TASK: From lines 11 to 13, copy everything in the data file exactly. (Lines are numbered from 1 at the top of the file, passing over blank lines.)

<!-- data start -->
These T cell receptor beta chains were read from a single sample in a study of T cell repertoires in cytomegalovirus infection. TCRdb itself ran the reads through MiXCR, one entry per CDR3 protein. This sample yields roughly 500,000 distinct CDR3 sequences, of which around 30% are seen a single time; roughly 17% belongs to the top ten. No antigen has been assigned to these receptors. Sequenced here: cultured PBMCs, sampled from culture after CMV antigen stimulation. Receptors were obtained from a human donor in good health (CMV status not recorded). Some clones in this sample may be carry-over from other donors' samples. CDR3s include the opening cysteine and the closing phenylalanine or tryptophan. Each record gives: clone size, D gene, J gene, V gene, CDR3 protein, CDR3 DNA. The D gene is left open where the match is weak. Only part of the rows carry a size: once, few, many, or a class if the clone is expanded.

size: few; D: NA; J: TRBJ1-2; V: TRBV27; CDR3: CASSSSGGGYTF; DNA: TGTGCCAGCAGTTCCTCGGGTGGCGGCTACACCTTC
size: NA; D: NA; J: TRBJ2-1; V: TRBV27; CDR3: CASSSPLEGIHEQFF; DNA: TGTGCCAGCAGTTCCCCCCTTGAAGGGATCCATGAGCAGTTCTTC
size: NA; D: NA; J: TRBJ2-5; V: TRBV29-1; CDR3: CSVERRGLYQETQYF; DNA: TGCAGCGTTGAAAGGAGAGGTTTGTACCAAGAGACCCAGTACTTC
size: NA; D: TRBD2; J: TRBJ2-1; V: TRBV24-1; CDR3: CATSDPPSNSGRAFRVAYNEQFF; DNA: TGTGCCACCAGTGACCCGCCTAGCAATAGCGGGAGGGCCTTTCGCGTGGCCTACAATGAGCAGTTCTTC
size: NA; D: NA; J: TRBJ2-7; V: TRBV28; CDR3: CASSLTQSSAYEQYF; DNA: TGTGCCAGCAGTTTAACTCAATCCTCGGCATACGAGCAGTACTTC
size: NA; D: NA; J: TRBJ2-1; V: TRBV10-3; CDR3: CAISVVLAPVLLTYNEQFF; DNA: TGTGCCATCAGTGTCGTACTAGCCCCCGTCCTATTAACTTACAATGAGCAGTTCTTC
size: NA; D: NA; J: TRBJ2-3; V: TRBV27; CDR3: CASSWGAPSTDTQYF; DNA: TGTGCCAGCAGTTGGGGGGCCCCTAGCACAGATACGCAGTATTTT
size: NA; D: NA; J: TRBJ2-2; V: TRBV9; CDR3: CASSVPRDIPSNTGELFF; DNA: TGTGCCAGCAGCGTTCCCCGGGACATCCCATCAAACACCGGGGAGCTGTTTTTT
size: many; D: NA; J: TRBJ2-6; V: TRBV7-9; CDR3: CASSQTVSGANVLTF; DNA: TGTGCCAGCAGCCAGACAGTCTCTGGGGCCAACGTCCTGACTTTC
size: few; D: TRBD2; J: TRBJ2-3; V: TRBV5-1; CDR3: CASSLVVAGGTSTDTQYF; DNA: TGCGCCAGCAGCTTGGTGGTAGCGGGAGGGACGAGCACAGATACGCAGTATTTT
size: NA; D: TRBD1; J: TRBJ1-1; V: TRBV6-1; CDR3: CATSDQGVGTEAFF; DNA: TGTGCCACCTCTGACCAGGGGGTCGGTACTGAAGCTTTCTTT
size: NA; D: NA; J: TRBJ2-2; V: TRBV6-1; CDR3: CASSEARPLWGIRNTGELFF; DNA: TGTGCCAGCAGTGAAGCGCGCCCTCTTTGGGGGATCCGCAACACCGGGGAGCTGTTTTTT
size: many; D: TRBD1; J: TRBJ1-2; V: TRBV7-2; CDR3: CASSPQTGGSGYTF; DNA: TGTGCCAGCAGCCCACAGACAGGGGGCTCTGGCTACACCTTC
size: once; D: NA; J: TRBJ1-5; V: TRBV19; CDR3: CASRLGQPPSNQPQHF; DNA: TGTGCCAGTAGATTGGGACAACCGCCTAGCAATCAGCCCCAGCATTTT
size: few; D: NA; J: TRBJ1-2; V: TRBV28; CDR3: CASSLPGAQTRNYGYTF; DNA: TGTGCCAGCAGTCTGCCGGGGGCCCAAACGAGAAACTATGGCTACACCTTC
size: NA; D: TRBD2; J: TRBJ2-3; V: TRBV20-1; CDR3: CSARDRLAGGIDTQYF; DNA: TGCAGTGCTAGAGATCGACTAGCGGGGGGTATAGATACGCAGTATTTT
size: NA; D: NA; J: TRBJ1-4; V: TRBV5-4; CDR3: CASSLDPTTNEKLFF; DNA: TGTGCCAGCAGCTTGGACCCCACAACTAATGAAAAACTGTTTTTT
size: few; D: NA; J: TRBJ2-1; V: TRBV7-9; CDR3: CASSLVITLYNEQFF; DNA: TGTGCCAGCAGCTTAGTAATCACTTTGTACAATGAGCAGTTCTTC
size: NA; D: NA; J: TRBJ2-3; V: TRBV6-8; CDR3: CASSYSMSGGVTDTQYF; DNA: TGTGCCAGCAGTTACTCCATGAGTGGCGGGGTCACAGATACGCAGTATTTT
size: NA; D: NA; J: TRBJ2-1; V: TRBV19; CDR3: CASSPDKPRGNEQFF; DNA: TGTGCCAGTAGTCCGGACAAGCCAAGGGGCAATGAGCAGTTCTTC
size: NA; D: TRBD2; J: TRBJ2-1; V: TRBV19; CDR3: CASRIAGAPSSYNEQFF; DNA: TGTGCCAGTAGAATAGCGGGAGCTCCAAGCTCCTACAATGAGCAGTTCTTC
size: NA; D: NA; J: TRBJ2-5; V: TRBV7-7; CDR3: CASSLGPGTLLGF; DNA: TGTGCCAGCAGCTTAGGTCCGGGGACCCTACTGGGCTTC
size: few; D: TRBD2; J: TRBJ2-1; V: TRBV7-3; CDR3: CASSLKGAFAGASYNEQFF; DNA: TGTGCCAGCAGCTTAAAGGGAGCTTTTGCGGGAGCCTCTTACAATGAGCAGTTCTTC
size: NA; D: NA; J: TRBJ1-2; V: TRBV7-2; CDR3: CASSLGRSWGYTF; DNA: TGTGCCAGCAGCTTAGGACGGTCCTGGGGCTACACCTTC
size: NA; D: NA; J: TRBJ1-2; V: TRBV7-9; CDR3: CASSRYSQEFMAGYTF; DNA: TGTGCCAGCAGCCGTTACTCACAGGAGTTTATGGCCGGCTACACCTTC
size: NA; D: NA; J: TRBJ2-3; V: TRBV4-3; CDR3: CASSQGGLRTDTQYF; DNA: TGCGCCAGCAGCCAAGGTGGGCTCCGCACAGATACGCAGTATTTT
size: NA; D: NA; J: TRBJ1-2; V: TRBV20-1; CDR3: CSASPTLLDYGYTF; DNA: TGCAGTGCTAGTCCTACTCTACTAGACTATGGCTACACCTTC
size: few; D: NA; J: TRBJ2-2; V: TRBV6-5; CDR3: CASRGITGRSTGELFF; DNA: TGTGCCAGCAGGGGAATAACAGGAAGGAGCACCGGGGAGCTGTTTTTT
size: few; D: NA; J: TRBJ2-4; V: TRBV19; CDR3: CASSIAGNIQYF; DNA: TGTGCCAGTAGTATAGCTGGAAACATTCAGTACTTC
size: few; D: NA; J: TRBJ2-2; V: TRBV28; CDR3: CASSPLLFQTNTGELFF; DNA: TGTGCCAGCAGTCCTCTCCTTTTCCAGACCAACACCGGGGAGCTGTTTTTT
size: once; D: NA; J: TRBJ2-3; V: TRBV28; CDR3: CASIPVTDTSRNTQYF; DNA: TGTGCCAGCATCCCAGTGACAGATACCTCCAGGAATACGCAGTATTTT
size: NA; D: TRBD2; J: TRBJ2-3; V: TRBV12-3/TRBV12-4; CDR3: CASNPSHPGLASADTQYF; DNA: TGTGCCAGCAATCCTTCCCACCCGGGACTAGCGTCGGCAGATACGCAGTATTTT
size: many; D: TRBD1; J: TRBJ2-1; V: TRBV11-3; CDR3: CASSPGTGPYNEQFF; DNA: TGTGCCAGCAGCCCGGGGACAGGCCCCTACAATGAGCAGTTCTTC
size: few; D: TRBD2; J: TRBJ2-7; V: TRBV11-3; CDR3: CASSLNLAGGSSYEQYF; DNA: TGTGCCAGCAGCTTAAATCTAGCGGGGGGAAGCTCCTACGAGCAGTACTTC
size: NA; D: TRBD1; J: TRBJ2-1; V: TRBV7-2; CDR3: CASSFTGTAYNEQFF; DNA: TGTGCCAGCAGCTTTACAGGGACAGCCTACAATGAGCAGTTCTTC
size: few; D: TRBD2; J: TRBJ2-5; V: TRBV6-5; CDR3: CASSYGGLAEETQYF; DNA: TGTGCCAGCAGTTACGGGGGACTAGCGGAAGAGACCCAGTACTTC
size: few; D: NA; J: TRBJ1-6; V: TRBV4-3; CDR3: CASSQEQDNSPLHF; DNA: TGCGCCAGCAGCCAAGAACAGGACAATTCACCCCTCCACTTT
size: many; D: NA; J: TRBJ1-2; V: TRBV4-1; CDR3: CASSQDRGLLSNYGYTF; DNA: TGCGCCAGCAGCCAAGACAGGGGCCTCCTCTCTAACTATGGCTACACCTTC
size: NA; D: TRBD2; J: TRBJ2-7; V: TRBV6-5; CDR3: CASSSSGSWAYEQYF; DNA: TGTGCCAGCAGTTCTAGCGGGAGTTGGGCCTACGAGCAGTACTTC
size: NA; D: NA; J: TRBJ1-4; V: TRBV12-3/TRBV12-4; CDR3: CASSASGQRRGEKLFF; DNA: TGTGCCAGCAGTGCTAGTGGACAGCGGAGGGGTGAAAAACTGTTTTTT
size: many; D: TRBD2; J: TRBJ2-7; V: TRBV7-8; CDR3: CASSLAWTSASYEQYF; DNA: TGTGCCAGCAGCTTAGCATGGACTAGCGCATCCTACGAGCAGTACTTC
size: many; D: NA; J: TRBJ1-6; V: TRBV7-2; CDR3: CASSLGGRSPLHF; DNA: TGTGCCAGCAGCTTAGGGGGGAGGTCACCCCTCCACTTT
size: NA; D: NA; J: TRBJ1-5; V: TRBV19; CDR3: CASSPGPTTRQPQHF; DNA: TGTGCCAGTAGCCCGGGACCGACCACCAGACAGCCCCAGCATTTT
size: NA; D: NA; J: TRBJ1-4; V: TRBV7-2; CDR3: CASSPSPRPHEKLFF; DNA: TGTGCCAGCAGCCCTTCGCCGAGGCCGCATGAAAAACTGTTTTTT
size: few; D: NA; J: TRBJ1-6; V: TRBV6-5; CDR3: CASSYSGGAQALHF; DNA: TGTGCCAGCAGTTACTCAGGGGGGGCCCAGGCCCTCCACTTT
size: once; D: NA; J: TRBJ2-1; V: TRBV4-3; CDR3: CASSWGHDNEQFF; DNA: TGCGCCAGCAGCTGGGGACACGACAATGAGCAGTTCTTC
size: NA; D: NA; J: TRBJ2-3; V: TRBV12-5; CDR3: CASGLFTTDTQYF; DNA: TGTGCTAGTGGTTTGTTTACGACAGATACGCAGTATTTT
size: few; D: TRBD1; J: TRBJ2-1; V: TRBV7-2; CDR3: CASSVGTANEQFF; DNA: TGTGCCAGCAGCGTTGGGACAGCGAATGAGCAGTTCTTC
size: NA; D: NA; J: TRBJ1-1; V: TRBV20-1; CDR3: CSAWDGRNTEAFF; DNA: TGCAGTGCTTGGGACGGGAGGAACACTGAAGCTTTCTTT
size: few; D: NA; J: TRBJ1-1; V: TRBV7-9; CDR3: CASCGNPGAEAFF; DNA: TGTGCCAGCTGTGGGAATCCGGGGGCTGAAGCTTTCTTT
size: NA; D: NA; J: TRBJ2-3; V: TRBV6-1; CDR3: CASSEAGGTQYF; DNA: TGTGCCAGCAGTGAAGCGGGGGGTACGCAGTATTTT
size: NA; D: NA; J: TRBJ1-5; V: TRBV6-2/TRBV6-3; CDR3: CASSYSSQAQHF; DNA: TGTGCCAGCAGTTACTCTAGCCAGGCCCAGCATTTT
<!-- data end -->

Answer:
size: few; D: TRBD2; J: TRBJ2-3; V: TRBV5-1; CDR3: CASSLVVAGGTSTDTQYF; DNA: TGCGCCAGCAGCTTGGTGGTAGCGGGAGGGACGAGCACAGATACGCAGTATTTT
size: NA; D: TRBD1; J: TRBJ1-1; V: TRBV6-1; CDR3: CATSDQGVGTEAFF; DNA: TGTGCCACCTCTGACCAGGGGGTCGGTACTGAAGCTTTCTTT
size: NA; D: NA; J: TRBJ2-2; V: TRBV6-1; CDR3: CASSEARPLWGIRNTGELFF; DNA: TGTGCCAGCAGTGAAGCGCGCCCTCTTTGGGGGATCCGCAACACCGGGGAGCTGTTTTTT